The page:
How JustAnswer Works:
  • Ask an Expert
    Experts are full of valuable knowledge and are ready to help with any question. Credentials confirmed by a Fortune 500 verification firm.
  • Get a Professional Answer
    Via email, text message, or notification as you wait on our site.
    Ask follow up questions if you need to.
  • 100% Satisfaction Guarantee
    Rate the answer you receive.
Ask dylatess Your Own Question
dylatess, ATTORNEY
Category: Social Security
Satisfied Customers: 5142
Experience:  37 plus years of SSD practice
Type Your Social Security Question Here...
dylatess is online now
A new question is answered every 9 seconds

Hello from San Diego,My name isXXXXX I started collecting

This answer was rated:

Hello from San Diego,
My name isXXXXX I started collecting SS last December 2012. I received a letter from the Department of the Treasury four (4) month ago saying I did not pay-off some student loans. The letter further states the debt I owe is to the U.S. Department of Education c/o Educational Credit Mngmt Corp. (ECMC) These loans have been paid-off in full. The total of the three loans is about $10,000. I contacted ECMC and told them these loans have been paid back in full. They sent me copies of the loan papers that I originally signed back in 1990. I do not have copies of the checks I sent them over twenty (20) years ago. The bank I had at the time (I think) was Washington Mutual. They have since gone out of business.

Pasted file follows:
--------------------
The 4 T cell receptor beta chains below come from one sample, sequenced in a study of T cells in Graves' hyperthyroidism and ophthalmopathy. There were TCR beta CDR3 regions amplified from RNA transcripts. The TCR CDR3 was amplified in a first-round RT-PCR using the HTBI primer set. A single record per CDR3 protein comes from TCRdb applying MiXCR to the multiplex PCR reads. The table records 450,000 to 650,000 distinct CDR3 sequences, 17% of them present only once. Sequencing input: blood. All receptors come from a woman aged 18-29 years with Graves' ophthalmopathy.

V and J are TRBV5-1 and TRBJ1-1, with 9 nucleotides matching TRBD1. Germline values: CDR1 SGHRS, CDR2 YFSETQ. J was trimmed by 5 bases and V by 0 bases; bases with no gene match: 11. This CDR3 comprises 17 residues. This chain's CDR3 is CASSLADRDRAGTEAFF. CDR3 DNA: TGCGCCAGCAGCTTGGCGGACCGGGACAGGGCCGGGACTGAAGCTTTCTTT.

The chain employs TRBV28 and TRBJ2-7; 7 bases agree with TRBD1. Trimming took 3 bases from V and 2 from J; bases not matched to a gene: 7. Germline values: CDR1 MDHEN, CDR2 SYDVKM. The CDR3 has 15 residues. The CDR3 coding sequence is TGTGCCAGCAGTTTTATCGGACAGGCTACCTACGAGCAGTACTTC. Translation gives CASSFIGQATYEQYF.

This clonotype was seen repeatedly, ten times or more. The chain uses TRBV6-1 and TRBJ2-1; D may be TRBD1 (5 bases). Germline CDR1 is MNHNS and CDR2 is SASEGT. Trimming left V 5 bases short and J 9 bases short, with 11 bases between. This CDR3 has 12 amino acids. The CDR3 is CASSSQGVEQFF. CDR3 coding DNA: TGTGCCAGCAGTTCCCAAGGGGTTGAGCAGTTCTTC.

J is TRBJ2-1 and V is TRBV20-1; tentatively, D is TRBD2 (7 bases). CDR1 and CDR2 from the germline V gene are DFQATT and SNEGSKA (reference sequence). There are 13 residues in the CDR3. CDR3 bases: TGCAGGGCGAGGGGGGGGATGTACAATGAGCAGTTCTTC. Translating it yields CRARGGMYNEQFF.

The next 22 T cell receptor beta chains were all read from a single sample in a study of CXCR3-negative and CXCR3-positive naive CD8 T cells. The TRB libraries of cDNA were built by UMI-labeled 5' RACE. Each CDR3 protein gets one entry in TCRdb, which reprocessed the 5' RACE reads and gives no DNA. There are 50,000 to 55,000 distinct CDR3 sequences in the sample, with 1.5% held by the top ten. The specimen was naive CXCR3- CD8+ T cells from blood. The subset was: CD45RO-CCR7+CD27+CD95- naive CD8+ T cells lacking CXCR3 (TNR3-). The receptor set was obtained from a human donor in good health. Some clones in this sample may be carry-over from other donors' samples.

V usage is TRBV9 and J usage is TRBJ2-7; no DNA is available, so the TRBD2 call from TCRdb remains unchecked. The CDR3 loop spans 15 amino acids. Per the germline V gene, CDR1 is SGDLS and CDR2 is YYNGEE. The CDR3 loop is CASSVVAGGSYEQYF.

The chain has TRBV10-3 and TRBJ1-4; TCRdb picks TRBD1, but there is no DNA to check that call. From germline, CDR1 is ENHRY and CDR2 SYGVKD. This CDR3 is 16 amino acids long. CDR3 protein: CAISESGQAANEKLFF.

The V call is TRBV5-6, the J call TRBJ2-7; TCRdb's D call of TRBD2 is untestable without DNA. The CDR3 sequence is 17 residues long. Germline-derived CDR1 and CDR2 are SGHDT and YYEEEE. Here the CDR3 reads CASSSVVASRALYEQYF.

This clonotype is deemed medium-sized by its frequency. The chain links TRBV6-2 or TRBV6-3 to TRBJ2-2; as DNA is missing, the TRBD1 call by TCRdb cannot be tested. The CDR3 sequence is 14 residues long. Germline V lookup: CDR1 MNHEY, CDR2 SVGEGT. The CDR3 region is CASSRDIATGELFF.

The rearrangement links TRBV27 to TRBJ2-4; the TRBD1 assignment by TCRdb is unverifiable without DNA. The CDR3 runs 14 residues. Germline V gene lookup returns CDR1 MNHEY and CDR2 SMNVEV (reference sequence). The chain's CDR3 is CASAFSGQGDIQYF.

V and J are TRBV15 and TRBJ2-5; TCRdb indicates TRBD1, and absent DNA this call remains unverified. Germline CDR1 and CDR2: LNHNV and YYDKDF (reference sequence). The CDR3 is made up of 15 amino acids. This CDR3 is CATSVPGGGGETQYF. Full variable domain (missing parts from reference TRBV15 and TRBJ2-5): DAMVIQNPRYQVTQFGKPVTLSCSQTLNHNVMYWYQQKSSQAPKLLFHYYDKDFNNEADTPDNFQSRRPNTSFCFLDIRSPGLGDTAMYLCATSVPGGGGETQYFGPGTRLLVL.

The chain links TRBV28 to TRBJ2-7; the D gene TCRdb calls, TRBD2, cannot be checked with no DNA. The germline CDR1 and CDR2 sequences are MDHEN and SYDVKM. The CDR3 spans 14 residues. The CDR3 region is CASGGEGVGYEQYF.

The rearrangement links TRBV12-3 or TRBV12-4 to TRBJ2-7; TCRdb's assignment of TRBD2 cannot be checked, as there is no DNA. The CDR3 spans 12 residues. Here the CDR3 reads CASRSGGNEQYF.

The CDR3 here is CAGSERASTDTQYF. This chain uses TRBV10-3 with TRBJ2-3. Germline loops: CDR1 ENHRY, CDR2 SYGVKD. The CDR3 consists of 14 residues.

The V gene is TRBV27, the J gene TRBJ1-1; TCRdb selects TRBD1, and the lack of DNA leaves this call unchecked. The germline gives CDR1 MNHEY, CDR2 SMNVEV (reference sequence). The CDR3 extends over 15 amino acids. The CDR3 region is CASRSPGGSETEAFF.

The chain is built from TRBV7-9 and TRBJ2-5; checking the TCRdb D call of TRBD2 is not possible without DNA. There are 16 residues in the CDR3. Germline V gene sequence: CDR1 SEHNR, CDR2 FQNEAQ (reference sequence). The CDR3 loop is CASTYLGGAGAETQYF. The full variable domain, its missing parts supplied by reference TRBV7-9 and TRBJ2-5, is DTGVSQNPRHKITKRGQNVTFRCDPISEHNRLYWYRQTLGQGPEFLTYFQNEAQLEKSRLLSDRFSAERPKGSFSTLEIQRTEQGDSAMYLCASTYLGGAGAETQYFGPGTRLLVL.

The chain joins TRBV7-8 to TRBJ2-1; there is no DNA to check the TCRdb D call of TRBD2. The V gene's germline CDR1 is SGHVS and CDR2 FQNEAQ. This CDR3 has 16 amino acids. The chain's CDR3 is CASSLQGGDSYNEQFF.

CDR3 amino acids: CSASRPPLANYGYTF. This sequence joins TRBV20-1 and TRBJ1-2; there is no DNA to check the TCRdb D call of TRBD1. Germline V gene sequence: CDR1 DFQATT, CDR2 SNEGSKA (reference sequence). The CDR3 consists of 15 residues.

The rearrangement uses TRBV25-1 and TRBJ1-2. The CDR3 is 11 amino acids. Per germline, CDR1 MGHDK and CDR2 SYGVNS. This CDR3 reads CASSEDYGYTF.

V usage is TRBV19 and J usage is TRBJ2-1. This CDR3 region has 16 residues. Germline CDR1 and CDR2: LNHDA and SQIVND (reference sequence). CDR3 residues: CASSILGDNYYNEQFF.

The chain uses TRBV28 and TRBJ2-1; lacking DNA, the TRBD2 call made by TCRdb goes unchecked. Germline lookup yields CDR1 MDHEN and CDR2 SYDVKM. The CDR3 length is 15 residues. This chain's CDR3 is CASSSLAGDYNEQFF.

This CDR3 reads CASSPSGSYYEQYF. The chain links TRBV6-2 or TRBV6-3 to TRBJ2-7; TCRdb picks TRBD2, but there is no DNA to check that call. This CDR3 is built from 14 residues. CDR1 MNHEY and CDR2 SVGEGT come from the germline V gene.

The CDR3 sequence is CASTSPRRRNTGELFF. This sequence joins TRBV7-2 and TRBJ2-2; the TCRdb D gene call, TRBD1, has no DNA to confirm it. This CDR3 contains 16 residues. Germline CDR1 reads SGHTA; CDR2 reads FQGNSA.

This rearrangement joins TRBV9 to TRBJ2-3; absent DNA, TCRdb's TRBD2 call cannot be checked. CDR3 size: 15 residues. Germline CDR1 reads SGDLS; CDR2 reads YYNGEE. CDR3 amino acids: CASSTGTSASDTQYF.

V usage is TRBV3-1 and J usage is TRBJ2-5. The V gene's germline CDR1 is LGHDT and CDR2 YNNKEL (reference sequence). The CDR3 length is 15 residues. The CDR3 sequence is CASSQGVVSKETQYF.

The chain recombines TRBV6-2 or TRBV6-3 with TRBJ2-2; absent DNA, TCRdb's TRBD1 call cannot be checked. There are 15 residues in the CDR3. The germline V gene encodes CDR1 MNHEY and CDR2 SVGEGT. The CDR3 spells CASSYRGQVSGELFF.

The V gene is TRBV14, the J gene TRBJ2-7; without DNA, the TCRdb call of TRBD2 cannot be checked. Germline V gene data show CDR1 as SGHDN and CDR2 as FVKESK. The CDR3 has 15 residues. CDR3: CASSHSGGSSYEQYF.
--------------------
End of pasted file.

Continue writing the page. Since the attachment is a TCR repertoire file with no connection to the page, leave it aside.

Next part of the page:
The Department of the Treasury is deducting $152.10 from my SS every month for student loans I paid back over twenty (20) years ago. They are doing this as authorized by Federal law called Federal offset. Is the burden of proof on me? Was I supposed to save these cancelled checks that are over twenty (20) years old? Does sending me copies of the original loan papers mean I did not pay off the loans? What gives? Gene Foss

Hello and and thank you for your question. For over 34 years, I have answered questions just like yours. And I look forward to assisting you.


yes the burden is on you to be able to substantiate that you do not owe the money. But you do have a remedy. You can go retain a consumer law attorney who will file an action demanding that the creditor provide your entire file including a payment ledger. Note, this is not something you can do yourself and will be worth the money you pay for attorney fees. Likewise, if you do nothing, the government wins and will continue to deduct from your checks.

Customer: replied 3 years ago.

Don't I have a right to their accounting under the law. Isn't there some Freedom to Information Act that allows me the right to my complete file including the ledger of payments. GF

NO, the law only provides for release of your initial loan application. That is why I recommended that you see an attorney. Thanks for your understanding. Please rate my answer ok or better so that I am compensated for assisting you.
dylatess and other Social Security Specialists are ready to help you

Related Social Security Questions